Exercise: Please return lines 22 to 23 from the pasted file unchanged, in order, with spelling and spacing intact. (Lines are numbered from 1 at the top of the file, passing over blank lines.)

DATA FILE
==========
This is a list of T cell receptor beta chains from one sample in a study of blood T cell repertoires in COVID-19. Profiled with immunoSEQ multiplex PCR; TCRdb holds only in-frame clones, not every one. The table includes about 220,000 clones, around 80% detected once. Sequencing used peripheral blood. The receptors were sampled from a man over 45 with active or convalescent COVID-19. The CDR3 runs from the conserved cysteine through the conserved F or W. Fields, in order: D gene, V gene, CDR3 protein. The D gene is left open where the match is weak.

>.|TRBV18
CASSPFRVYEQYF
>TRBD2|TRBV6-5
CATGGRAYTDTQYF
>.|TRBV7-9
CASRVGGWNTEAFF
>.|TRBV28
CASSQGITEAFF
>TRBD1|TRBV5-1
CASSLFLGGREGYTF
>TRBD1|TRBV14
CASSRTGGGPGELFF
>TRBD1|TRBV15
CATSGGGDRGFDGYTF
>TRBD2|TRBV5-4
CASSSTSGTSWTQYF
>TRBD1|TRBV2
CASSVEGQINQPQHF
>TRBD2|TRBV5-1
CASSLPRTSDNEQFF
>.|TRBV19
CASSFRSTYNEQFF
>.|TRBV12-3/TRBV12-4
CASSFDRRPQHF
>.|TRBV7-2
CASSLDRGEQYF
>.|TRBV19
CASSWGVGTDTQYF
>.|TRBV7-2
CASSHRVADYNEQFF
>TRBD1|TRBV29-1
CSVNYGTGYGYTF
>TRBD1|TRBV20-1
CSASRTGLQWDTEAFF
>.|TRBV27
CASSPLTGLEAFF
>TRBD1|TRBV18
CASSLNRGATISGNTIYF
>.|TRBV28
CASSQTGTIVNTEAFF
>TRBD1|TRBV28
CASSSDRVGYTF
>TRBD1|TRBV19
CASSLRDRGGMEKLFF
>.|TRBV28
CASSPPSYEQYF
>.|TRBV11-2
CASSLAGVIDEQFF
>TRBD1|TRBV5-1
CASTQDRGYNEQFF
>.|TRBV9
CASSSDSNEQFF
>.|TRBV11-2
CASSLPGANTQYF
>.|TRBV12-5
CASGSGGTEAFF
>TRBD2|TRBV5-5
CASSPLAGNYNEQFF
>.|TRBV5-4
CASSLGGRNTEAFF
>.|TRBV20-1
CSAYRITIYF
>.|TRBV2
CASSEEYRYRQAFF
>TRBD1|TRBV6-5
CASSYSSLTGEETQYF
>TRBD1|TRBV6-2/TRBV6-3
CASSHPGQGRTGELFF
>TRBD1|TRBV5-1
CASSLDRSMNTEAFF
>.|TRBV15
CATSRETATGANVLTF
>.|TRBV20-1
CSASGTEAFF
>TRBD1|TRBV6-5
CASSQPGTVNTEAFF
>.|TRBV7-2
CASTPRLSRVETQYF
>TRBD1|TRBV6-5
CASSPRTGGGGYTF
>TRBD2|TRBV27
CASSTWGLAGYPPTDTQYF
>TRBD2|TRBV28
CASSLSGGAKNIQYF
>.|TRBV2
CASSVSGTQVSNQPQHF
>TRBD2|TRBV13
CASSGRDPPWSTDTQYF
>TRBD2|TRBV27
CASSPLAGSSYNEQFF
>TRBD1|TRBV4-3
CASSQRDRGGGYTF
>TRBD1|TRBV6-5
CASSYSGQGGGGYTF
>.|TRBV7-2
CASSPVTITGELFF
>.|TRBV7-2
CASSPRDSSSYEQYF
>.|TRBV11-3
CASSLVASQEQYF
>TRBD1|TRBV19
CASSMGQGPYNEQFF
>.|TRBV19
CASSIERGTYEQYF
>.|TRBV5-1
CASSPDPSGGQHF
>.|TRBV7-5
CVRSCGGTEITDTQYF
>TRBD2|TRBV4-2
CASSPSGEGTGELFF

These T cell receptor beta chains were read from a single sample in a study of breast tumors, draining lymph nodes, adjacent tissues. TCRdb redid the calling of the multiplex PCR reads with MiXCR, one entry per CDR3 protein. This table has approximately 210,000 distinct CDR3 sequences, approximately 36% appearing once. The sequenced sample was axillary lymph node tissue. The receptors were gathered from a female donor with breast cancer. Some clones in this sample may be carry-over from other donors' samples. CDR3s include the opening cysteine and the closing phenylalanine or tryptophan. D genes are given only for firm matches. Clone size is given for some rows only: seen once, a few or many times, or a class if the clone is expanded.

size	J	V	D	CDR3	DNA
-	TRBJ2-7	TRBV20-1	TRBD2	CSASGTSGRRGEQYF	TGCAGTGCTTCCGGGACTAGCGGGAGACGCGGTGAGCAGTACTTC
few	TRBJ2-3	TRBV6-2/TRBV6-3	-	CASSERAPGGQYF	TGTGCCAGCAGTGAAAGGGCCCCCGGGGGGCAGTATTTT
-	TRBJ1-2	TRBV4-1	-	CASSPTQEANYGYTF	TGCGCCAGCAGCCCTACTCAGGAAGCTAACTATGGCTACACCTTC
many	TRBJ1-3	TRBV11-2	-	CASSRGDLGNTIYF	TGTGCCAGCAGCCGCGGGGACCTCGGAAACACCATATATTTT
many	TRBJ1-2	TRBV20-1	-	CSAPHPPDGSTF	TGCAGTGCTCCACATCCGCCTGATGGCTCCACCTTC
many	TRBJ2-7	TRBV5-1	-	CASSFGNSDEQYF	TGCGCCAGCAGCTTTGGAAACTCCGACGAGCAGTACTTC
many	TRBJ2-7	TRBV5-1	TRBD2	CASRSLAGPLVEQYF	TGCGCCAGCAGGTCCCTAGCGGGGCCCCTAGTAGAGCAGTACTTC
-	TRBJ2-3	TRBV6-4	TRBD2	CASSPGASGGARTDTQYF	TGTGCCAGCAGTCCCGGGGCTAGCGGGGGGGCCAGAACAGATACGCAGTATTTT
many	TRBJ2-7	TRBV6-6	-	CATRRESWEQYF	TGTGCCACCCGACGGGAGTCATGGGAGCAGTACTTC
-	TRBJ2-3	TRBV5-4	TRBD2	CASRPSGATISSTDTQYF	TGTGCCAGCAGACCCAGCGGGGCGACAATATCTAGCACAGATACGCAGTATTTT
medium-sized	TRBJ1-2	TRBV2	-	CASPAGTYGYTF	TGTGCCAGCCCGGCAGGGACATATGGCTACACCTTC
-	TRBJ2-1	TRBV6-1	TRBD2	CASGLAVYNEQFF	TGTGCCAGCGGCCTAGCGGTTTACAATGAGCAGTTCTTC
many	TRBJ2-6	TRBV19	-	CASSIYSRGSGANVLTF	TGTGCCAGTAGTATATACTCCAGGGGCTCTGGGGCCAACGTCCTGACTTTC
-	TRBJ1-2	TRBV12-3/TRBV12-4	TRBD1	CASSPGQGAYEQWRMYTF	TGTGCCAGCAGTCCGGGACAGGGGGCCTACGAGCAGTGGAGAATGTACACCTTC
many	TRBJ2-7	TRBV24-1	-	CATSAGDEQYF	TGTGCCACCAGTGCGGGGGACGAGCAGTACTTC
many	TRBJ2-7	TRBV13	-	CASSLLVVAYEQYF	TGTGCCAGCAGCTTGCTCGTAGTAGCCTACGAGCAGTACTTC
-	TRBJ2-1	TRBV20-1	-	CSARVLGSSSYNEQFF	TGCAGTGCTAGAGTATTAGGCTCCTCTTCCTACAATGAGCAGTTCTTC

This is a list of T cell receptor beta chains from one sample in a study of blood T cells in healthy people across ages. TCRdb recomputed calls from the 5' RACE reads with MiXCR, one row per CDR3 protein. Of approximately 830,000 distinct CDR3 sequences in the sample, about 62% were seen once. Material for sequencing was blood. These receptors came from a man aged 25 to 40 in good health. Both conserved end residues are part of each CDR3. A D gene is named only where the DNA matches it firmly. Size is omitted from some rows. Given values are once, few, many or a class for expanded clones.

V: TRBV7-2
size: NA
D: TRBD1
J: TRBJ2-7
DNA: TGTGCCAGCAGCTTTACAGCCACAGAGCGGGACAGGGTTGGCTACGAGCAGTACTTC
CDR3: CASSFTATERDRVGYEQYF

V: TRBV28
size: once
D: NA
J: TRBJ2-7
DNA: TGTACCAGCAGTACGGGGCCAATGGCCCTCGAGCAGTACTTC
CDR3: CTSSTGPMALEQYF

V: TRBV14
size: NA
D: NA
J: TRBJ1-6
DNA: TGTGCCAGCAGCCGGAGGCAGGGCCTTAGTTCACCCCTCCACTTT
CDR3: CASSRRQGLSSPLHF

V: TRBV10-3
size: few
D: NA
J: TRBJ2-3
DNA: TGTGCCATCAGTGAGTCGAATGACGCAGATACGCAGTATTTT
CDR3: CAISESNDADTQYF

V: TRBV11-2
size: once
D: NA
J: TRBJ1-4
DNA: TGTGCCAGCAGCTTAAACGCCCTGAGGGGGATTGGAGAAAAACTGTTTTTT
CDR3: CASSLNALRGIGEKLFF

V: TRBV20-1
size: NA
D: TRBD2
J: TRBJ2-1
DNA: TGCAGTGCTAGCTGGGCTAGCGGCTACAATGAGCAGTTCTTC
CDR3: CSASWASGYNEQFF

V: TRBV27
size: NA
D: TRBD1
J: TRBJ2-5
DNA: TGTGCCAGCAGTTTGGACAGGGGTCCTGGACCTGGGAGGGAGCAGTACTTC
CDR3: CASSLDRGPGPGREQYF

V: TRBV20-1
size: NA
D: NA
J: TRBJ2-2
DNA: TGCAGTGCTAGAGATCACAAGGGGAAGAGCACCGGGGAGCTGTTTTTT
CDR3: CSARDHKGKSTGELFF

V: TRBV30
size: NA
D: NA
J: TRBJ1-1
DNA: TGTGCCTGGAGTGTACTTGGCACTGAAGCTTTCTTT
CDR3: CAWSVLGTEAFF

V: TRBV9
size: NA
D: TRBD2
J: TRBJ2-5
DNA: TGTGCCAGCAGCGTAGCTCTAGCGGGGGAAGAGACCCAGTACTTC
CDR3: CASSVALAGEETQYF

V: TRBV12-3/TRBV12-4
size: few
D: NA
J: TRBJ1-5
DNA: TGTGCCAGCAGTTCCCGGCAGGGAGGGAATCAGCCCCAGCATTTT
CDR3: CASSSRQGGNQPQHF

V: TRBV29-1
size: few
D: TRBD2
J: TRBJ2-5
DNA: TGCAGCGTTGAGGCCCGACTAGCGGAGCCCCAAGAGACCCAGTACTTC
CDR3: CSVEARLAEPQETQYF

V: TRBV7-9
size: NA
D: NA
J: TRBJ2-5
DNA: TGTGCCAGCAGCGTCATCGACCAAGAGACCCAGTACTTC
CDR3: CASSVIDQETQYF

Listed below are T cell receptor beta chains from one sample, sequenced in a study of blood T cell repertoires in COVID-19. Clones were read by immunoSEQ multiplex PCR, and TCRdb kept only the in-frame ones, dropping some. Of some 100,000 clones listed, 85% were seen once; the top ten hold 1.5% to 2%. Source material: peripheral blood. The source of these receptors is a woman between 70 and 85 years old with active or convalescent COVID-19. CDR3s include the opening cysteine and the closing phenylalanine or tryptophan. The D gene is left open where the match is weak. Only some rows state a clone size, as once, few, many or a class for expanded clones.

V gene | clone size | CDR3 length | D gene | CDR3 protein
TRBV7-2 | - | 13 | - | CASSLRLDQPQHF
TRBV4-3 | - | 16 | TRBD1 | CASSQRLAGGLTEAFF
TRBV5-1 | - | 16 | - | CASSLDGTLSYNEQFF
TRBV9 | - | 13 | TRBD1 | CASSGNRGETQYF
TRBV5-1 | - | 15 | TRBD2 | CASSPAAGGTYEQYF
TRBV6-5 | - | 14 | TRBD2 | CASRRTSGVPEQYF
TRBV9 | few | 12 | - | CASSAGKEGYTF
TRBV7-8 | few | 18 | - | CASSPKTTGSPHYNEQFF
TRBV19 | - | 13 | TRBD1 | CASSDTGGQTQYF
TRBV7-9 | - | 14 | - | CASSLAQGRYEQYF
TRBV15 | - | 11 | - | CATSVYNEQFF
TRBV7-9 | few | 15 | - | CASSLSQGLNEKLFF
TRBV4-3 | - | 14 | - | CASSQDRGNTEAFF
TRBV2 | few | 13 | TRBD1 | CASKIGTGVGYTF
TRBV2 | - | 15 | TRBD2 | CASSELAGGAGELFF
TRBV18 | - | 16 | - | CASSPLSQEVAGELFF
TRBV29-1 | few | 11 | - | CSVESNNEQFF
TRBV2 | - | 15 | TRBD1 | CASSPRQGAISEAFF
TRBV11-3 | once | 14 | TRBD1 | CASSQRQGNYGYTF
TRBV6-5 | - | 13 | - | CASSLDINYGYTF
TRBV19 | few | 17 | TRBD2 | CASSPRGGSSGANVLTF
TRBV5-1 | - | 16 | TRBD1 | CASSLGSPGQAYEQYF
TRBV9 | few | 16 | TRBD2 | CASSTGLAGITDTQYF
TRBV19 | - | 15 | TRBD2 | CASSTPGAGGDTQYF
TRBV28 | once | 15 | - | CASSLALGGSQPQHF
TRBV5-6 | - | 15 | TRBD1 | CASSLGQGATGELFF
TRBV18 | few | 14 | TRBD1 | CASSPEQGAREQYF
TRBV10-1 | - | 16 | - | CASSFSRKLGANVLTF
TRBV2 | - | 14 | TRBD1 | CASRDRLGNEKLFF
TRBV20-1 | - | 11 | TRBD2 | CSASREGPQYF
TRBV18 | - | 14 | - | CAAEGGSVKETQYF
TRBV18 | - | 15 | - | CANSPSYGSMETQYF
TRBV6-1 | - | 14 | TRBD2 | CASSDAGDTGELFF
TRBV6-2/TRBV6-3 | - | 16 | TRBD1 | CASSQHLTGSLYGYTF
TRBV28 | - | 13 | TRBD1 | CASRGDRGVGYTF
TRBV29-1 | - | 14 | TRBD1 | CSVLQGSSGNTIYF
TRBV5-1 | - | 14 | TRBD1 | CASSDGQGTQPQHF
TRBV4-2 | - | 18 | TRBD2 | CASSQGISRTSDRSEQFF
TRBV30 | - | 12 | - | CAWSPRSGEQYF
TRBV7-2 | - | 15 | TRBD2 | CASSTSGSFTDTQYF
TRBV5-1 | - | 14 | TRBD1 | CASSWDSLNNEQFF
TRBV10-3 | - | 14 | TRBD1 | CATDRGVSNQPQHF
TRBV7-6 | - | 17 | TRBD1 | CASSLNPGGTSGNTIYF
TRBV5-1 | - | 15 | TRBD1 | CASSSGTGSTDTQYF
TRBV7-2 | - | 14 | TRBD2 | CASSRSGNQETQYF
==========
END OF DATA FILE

>.|TRBV19
CASSFRSTYNEQFF